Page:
14 mars 2008



Chapter 2
(Literal translation by Clément Fortin)
One of the two other Wilbert Coffin’s lawyers, Mtre Doiron, a former Mtre Gravel’s and Mtre Maher’s university confrere, whose services were only retained at the very beginning of the trial in Percé, when they proceeded to the selection of the members of the jury, testified before this Commission. Here is a summary of parts of his testimony relevant to the decision to not present a defence :
Transcripts pages 6043 et suivantes :
« If witnesses were not heard, it is following the decision to not call Coffin to the witness stand and to not present a defence at the trial that justified the decision to not summon witnesses.
There was, at one time, a decision taken to submit a defence neither by the accused nor by other witnesses.
We thought, at a given time, of presenting a defence, but afterwards, there was a discussion, and the defence attorneys agreed to not present witnesses.
One day, he arrived at the cabin, occupied by his colleagues, and Mtre Maher submitted to him many reasons justifying to not present witnesses ; he indicated then that he was in perfect agreement.
As to him, that was purely a decision of consent because he had not seen Coffin and had not discussed with him.
The decision was taken at the cabin where the two attorneys, Mtre Gravel and Mtre Maher, were present. But the one who submitted arguments was Mtre Maher. He had the impression that Mtre Maher and Mtre Gravel were in agreement when they spoke to him.
There was no dissent.
He believes that, on the last day of the trial, on the last day of the Crown’s proof, it was decided that we would not present a defence.
At any time, Coffin has manifested, one way or the other, his desire to testify.
He does not recall that during the trial, Coffin had ever made a gesture or implied that he would want, at a given time, to intervene or that one or the other of the two lawyers had mentioned what Coffin’s wish might be on that subject.
The main reason for the decision was that, for all practical purposes, Coffin’s testimony would bring nothing to what had been reported by the police about him. (It concerns the declarations he had made to Doyon during his trip in the bush with him and Synnett).
He has not witnessed that the decision was transmitted to Coffin, either by one or the other two lawyers, surely not by him...
He does not recall, when Maher declared « the defence rests », that Coffin had manifested outwardly and physically whatever feeling.
He was aware of what was said about Mtre Maloney, in the cabin, but he does not remember that a call was made to Mtre Maloney. He believes that the telephone calls to Mtre Maloney were made regarding the lawfulness of the proof made about Madame Petrie, who was Coffin’s concubine or wife.
He believes also that there were telephone calls to Mtre Maloney with regard to the presumption of recent theft in a murder case.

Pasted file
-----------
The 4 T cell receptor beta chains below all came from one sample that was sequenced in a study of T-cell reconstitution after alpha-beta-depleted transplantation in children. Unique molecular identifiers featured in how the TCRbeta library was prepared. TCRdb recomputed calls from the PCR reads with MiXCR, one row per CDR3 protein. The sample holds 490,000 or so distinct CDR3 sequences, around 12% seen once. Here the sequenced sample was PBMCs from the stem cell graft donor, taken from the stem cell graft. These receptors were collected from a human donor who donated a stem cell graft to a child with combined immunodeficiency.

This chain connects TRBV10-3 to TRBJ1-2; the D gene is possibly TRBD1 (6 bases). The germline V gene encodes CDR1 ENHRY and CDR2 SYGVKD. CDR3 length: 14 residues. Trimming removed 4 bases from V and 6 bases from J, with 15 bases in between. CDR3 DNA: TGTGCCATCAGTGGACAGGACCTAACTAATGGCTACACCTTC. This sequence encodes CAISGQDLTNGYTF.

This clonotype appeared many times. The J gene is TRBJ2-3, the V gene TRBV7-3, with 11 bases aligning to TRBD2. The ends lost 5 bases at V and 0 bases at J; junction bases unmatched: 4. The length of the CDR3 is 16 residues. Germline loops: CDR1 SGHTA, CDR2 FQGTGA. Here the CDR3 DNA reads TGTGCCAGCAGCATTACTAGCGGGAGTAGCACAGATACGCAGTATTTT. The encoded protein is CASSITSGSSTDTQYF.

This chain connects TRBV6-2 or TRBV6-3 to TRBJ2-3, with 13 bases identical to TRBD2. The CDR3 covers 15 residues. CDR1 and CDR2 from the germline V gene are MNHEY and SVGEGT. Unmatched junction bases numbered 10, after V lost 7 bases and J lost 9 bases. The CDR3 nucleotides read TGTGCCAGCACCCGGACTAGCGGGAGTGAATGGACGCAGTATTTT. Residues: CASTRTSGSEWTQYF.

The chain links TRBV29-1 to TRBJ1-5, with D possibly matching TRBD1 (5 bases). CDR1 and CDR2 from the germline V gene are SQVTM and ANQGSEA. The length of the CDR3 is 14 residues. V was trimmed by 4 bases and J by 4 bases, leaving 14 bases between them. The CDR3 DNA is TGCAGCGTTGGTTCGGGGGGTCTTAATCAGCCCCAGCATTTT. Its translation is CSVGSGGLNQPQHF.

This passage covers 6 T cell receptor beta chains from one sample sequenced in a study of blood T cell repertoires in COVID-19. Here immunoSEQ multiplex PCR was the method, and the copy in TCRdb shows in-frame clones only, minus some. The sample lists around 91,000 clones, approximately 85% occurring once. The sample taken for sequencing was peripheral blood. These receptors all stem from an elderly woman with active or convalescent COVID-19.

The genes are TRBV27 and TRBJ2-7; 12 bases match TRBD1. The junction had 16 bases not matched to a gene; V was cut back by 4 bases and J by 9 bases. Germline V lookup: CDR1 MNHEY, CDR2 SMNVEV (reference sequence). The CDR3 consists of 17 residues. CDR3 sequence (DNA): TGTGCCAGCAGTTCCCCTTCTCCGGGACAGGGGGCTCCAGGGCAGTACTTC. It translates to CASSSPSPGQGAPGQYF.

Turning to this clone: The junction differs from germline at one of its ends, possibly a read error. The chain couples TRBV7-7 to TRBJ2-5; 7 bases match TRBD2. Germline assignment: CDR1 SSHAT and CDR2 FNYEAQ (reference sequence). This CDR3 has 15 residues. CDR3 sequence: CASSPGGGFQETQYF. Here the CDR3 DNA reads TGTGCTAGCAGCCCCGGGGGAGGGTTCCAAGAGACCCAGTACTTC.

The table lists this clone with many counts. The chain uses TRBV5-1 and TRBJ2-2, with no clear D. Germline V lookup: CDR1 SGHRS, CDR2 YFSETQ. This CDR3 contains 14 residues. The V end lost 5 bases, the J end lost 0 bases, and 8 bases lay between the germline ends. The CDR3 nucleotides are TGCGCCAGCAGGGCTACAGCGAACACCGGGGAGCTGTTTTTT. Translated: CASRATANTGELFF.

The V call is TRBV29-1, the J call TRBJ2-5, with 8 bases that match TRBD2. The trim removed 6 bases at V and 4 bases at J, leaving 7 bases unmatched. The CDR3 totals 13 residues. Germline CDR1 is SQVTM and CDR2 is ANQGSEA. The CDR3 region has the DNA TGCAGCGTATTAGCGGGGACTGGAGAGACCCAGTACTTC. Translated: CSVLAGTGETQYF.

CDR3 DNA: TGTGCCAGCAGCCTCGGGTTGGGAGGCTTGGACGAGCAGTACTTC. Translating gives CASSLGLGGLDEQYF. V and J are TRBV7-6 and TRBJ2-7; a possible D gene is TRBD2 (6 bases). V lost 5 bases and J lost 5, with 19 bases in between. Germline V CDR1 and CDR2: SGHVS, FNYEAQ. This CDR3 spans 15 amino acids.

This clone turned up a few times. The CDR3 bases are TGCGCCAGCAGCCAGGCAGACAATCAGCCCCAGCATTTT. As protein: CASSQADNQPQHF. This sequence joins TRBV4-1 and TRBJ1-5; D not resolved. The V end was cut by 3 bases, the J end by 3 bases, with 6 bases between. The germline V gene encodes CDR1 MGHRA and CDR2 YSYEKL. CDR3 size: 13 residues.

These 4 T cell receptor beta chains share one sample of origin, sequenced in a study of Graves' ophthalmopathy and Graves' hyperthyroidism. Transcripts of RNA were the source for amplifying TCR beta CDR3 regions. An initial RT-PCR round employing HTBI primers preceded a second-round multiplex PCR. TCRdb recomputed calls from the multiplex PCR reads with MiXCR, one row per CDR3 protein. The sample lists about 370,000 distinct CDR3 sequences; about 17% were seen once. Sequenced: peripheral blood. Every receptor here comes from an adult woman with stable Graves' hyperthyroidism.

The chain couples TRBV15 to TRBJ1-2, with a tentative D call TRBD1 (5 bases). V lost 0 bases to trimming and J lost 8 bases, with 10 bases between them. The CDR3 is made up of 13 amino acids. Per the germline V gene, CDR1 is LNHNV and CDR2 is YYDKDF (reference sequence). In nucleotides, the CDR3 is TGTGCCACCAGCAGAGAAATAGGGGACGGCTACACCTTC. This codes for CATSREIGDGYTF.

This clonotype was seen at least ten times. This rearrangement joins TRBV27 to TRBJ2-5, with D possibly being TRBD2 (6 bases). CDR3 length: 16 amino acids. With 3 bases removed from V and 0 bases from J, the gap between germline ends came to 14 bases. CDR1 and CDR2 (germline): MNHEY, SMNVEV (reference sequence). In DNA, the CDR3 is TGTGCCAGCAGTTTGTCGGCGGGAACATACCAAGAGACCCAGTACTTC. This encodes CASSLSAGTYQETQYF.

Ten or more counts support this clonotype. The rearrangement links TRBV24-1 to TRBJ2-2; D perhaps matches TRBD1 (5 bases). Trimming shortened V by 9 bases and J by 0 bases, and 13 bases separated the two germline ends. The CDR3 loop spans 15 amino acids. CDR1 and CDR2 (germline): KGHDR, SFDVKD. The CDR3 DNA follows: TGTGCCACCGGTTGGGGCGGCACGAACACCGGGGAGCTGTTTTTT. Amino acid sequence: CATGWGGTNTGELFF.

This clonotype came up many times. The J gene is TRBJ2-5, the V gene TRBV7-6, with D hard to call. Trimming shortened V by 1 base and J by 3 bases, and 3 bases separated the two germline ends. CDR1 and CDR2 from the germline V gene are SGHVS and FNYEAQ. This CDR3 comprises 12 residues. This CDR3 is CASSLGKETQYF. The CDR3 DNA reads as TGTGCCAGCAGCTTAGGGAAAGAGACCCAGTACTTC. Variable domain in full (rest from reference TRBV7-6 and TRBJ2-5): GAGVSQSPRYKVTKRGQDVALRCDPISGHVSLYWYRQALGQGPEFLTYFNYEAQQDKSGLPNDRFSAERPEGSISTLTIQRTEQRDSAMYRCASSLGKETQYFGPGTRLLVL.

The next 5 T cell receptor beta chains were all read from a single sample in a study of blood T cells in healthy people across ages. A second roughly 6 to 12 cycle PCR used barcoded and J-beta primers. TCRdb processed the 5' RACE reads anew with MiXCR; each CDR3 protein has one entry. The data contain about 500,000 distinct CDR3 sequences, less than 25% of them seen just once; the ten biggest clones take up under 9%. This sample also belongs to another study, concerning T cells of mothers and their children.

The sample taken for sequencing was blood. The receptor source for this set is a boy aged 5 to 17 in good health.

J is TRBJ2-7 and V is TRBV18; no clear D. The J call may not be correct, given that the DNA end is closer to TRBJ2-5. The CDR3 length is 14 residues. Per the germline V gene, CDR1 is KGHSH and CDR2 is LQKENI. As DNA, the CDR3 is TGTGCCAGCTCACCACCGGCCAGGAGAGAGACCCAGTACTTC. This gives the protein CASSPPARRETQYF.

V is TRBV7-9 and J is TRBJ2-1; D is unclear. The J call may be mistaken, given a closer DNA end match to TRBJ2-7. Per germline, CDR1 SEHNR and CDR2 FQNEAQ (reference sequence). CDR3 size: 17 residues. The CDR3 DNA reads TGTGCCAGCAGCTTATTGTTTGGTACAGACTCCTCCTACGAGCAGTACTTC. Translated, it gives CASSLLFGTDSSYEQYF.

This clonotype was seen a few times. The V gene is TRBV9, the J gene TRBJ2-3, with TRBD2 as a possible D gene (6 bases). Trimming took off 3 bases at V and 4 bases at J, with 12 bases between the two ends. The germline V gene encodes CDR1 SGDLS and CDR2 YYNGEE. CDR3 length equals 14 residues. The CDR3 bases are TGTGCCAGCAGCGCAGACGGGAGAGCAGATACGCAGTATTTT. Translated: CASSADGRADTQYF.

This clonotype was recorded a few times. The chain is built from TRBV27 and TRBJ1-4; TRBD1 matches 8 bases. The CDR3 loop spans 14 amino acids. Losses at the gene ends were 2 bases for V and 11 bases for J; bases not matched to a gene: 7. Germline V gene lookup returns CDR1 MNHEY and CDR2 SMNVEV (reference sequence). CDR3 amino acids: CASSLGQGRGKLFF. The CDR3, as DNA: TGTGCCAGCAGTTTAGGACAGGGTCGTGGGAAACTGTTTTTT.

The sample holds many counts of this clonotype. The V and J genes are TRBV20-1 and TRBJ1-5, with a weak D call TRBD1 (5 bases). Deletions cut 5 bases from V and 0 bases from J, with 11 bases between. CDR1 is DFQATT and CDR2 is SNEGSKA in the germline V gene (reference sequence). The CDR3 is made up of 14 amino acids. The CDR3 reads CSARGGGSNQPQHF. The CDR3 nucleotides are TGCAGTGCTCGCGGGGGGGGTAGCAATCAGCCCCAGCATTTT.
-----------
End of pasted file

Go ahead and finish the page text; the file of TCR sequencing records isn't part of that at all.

If he does not recall well when, in Mtre Maher’s and Gravel’s cabin, it was decided to not present a defence or witnesses, there was a discussion about the way it would be said before the Court, and he believes that this is the formula that was adopted « The defence rests ».
We reached an agreement on this formula when the Crown rested its case.
Until late in the trial, there was an agreement between the defence attorneys in order that a defence be presented, but, at a given time, he came to the cabin and, at that time, we asked for his opinion on the opportunity to call Coffin to the stand or not ; at that moment, certain arguments were put forward to seek his adhesion, and then he gave his assent believing, at that moment, that Mtre Gravel and Mtre Maher had discussed the matter and had agreed on that point.
From that moment, he believes that there was no more discussion to decide whether or not a defence would be presented.
It is at the end of the trial, when the proof of the Crown was coming to a close, that he was invited by his defence colleagues to present his pleading in French, but before the Crown had rested its case.
This would be four or five days before the Crown had rested its case, that he was invited to present his pleading in French. HE BELIVES THAT, AT THAT MOMENT, HE KNEW THAT HE WOULD BE CALLED TO PLEAD AFTER THE CROWN’S ATTORNEYS (This meant that no defence would be submitted).”
One of the jurors, Mr. Romuald Caron, told us, on the other end, (The joint file does not indicate this.) that the Crown had rested its case on Thursday and that the Court informed them that the defence would present its proof the following Monday. Three clear days had passed between the moment the Crown rested its case and the declaration « The Defence Rests ».
Mtre FRANÇOIS DE B. GRAVEL, another Wilbert Coffin’s counsel was also examined at length before this Commission (to be followed)

1 commentaire:

Anonyme a dit...

Coffin's counsels kept silent because they knew he was guilty. They didn't want to harm his case. It's as easy as ABC.